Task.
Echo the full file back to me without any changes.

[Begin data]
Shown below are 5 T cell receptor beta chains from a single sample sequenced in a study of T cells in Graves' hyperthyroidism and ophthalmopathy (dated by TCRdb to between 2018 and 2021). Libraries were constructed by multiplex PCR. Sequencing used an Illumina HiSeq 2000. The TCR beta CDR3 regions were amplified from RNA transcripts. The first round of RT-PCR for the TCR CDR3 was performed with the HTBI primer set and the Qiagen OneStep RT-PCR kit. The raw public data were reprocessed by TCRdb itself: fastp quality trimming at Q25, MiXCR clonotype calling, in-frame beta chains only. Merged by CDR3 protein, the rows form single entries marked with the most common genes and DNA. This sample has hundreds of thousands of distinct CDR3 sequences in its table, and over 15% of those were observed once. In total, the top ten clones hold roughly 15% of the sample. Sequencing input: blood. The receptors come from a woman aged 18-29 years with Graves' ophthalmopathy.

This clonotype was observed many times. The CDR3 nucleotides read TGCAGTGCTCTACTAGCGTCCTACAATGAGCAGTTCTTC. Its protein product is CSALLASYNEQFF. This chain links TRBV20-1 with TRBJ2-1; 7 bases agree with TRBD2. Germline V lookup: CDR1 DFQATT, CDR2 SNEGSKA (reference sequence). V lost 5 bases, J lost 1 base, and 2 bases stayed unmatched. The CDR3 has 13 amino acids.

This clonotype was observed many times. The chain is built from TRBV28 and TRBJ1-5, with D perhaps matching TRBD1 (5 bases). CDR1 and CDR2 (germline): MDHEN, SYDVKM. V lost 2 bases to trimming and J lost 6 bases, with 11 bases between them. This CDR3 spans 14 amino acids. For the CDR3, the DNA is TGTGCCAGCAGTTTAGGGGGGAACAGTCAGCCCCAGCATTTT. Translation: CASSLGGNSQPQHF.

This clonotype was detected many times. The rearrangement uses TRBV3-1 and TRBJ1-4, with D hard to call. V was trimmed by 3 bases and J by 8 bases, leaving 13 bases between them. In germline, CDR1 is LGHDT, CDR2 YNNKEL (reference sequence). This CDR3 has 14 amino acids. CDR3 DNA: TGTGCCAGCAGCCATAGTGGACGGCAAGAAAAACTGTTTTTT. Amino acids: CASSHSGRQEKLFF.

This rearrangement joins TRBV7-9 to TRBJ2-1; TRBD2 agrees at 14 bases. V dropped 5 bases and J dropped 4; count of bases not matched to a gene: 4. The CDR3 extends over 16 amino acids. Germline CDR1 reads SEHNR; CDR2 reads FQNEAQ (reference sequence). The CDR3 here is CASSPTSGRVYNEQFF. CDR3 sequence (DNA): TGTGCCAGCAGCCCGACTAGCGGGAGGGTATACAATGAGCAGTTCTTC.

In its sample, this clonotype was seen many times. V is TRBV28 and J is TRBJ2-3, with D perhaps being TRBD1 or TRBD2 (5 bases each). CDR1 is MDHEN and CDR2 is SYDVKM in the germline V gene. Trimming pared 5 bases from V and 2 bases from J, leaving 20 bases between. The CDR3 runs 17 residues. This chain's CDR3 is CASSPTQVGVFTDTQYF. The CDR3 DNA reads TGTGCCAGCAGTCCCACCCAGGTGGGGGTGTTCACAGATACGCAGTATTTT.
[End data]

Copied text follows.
Shown below are 5 T cell receptor beta chains from a single sample sequenced in a study of T cells in Graves' hyperthyroidism and ophthalmopathy (dated by TCRdb to between 2018 and 2021). Libraries were constructed by multiplex PCR. Sequencing used an Illumina HiSeq 2000. The TCR beta CDR3 regions were amplified from RNA transcripts. The first round of RT-PCR for the TCR CDR3 was performed with the HTBI primer set and the Qiagen OneStep RT-PCR kit. The raw public data were reprocessed by TCRdb itself: fastp quality trimming at Q25, MiXCR clonotype calling, in-frame beta chains only. Merged by CDR3 protein, the rows form single entries marked with the most common genes and DNA. This sample has hundreds of thousands of distinct CDR3 sequences in its table, and over 15% of those were observed once. In total, the top ten clones hold roughly 15% of the sample. Sequencing input: blood. The receptors come from a woman aged 18-29 years with Graves' ophthalmopathy.

This clonotype was observed many times. The CDR3 nucleotides read TGCAGTGCTCTACTAGCGTCCTACAATGAGCAGTTCTTC. Its protein product is CSALLASYNEQFF. This chain links TRBV20-1 with TRBJ2-1; 7 bases agree with TRBD2. Germline V lookup: CDR1 DFQATT, CDR2 SNEGSKA (reference sequence). V lost 5 bases, J lost 1 base, and 2 bases stayed unmatched. The CDR3 has 13 amino acids.

This clonotype was observed many times. The chain is built from TRBV28 and TRBJ1-5, with D perhaps matching TRBD1 (5 bases). CDR1 and CDR2 (germline): MDHEN, SYDVKM. V lost 2 bases to trimming and J lost 6 bases, with 11 bases between them. This CDR3 spans 14 amino acids. For the CDR3, the DNA is TGTGCCAGCAGTTTAGGGGGGAACAGTCAGCCCCAGCATTTT. Translation: CASSLGGNSQPQHF.

This clonotype was detected many times. The rearrangement uses TRBV3-1 and TRBJ1-4, with D hard to call. V was trimmed by 3 bases and J by 8 bases, leaving 13 bases between them. In germline, CDR1 is LGHDT, CDR2 YNNKEL (reference sequence). This CDR3 has 14 amino acids. CDR3 DNA: TGTGCCAGCAGCCATAGTGGACGGCAAGAAAAACTGTTTTTT. Amino acids: CASSHSGRQEKLFF.

This rearrangement joins TRBV7-9 to TRBJ2-1; TRBD2 agrees at 14 bases. V dropped 5 bases and J dropped 4; count of bases not matched to a gene: 4. The CDR3 extends over 16 amino acids. Germline CDR1 reads SEHNR; CDR2 reads FQNEAQ (reference sequence). The CDR3 here is CASSPTSGRVYNEQFF. CDR3 sequence (DNA): TGTGCCAGCAGCCCGACTAGCGGGAGGGTATACAATGAGCAGTTCTTC.

In its sample, this clonotype was seen many times. V is TRBV28 and J is TRBJ2-3, with D perhaps being TRBD1 or TRBD2 (5 bases each). CDR1 is MDHEN and CDR2 is SYDVKM in the germline V gene. Trimming pared 5 bases from V and 2 bases from J, leaving 20 bases between. The CDR3 runs 17 residues. This chain's CDR3 is CASSPTQVGVFTDTQYF. The CDR3 DNA reads TGTGCCAGCAGTCCCACCCAGGTGGGGGTGTTCACAGATACGCAGTATTTT.